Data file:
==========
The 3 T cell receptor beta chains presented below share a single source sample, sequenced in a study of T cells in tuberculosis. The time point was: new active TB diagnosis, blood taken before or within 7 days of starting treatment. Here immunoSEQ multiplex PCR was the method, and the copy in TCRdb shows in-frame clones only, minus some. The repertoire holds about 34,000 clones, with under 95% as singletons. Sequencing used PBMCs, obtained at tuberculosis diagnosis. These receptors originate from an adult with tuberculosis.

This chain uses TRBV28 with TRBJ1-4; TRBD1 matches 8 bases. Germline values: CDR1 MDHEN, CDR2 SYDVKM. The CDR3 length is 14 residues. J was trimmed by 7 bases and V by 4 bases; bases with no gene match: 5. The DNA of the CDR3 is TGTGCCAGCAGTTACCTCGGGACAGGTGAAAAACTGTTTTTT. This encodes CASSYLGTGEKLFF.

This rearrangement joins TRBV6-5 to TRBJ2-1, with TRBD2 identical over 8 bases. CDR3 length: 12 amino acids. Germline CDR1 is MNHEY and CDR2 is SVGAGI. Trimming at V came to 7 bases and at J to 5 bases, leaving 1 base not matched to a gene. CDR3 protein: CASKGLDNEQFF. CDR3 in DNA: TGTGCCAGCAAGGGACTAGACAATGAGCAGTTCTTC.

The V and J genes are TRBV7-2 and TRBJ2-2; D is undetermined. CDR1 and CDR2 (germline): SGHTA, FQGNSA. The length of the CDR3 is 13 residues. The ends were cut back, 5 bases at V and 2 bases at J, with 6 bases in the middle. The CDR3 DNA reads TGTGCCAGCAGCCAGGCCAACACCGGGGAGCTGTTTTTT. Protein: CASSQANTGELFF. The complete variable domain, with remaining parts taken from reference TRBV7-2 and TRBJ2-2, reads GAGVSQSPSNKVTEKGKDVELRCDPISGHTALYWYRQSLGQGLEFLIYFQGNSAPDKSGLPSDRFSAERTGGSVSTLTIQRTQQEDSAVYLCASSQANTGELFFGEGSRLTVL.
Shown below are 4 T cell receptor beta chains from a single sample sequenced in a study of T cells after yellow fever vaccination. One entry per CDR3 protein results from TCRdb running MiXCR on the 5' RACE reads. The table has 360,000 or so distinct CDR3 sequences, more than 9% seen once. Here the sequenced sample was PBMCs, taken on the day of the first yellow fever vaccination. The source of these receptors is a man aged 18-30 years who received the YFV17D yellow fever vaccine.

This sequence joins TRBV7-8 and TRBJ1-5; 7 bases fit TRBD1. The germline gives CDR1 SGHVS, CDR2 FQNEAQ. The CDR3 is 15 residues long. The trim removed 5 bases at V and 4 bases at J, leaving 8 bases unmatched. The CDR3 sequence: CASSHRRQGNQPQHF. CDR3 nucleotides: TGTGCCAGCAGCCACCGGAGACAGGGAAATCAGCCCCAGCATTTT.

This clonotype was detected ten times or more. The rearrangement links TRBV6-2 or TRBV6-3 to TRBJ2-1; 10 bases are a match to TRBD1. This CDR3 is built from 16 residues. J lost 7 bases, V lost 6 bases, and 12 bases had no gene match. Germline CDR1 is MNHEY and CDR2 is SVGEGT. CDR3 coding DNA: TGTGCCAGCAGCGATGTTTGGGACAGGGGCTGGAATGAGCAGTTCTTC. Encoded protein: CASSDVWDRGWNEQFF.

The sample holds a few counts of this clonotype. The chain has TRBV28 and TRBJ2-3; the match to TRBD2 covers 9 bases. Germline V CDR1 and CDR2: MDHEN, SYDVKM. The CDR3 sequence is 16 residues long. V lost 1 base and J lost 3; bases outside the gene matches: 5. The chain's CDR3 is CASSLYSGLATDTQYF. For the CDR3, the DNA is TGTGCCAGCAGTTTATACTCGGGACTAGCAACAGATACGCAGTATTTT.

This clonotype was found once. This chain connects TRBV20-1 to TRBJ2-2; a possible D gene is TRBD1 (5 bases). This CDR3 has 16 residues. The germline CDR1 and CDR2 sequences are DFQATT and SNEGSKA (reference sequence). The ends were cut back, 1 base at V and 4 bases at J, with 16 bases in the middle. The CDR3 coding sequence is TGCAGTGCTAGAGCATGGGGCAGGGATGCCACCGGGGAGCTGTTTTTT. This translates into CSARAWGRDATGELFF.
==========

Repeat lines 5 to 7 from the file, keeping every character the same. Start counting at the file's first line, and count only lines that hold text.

Shown below are 4 T cell receptor beta chains from a single sample sequenced in a study of T cells after yellow fever vaccination. One entry per CDR3 protein results from TCRdb running MiXCR on the 5' RACE reads. The table has 360,000 or so distinct CDR3 sequences, more than 9% seen once. Here the sequenced sample was PBMCs, taken on the day of the first yellow fever vaccination. The source of these receptors is a man aged 18-30 years who received the YFV17D yellow fever vaccine.

This sequence joins TRBV7-8 and TRBJ1-5; 7 bases fit TRBD1. The germline gives CDR1 SGHVS, CDR2 FQNEAQ. The CDR3 is 15 residues long. The trim removed 5 bases at V and 4 bases at J, leaving 8 bases unmatched. The CDR3 sequence: CASSHRRQGNQPQHF. CDR3 nucleotides: TGTGCCAGCAGCCACCGGAGACAGGGAAATCAGCCCCAGCATTTT.

This clonotype was detected ten times or more. The rearrangement links TRBV6-2 or TRBV6-3 to TRBJ2-1; 10 bases are a match to TRBD1. This CDR3 is built from 16 residues. J lost 7 bases, V lost 6 bases, and 12 bases had no gene match. Germline CDR1 is MNHEY and CDR2 is SVGEGT. CDR3 coding DNA: TGTGCCAGCAGCGATGTTTGGGACAGGGGCTGGAATGAGCAGTTCTTC. Encoded protein: CASSDVWDRGWNEQFF.